The arrest and detention of the deputy leader of Zimbabwe’s opposition MDC, Tendai Biti, this week has not caused an eyelid to bat in Pretoria, where such inconveniences are not permitted to get in the way of revolutionary solidarity.
Biti was arrested after he marched on his party’s own headquarters to demand that he be allowed in after Mnangagwa’s security forces installed a fake MDC leader in the headquarters and threw out the party’s real leaders.
By Biti’s telling, this is what happened: “Without warning or notice, or without being informed of any charge, the men and women in our group were arrested. Bundled into a police truck, we were ferried to Harare Central Police Station.
“No restraint was exercised. The police were particularly rough and insensitive to two of my colleagues, 70-year-old senator David Chimhini and young Lovemore Chinoputsa, who kept on demanding [to know] why we were being arrested.”
Biti would over the next day experience what he described as “the grisly intestines of state failure” as he was moved from one broken-down and crowded detention facility to another, with no regard whatsoever for the global health pandemic.
“There were other prisoners present, including one policeman, Shungudzemoyo Kache, who had been charged of sedition allegedly for calling Mr Mnangangwa ‘a used condom’. In the room and lying on the dilapidated floor was MDC-Alliance activist Womberai Nhende, who had a huge gashes on his leg after having been tortured and badly assaulted by the police. He was struggling to breathe and was shivering.
“The police did not care and no medical attention was being offered to him until our lawyers insisted that he be taken to a hospital. The men among us were led to a sewer, masquerading as a toilet, with filthy water running on the ground and a semi-decent but ancient urinary.
“There was no running water, there [was] no toilet paper, and there wasn’t even electricity in this toilet. There were no sanitisers in this toilet. The flushing systems were not even working.”
Such stories of state violence and abuse are numerous in Zimbabwe, where protesters are routinely shot dead by police and hundreds have been arrested.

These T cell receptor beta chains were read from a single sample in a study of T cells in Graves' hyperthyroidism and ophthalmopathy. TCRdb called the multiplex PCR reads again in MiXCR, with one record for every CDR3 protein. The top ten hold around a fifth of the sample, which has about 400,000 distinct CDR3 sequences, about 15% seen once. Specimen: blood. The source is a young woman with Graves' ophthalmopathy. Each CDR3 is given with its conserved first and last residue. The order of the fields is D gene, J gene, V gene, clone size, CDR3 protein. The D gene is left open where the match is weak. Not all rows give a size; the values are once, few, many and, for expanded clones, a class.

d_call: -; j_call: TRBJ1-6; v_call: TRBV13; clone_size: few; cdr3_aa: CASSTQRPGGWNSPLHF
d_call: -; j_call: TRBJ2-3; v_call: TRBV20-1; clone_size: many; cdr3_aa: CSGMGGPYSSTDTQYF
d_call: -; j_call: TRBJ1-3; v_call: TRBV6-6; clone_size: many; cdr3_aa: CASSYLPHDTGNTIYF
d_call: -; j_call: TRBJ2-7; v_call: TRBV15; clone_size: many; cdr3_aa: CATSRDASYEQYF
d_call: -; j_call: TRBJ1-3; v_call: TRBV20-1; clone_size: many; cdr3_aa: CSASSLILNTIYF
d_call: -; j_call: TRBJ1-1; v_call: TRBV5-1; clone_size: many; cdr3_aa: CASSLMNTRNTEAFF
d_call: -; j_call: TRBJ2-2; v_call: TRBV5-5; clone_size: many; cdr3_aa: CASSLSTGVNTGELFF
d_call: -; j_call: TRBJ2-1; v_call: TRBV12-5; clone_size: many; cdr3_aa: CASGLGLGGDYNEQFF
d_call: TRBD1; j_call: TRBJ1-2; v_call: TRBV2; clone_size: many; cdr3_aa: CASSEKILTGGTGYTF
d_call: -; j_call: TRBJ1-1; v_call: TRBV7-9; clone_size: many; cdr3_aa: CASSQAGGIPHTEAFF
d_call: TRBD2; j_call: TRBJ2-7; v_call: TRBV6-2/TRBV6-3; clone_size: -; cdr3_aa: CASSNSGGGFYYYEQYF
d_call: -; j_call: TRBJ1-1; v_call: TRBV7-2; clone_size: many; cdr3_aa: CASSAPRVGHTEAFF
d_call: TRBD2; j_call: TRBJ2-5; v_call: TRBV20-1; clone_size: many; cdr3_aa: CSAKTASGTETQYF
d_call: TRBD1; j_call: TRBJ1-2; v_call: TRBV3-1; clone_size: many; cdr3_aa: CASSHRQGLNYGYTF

Mnangagwa knows he has to play the game on the world stage, where he attends Davos and engages in public acts of camaraderie with Ramaphosa. They probably feel a bond because they were both believed to be reformers taking over from failed leaders, feted by the global community as offering new hope for Southern Africa.
But, back home, Mnangagwa has a thin skin. When Chrispen Rambu, a councillor from the town of Chipinge, compared his handling of the Covid-19 pandemic unfavourably with Ramaphosa’s, he was called in by the police and charged with insulting Mnangagwa and undermining his authority.
His sin was a WhatsApp message that read: “Ramaphosa just announced a R500bn stimulus package. Seeing him addressing and comparing him with ED you won’t doubt that we are having a fool for a head of state.” ED is a reference to Mnangagwa.
SA’s neighbour is descending fast into a quagmire of economic hardship and famine, with its inflation rate second only to Venezuela and the UN warning that half of its population is threatened by famine.
But this does not seem to concern Pretoria, which prizes comradely solidarity above all else and won’t break ranks with its neighbour.
At the funeral for Robert Mugabe in September 2019, Ramaphosa said: “Many Zimbabweans paid with their lives so that we could be free. We will never forget or dishonour this sacrifice and solidarity.”
It appears to have escaped him that many Zimbabweans are still paying with their lives to be free to this day. If ever there was a time to pay them back for their solidarity, it is now.
- Dr Mills is director, and Hartley research director, at the Johannesburg-based Brenthurst Foundation.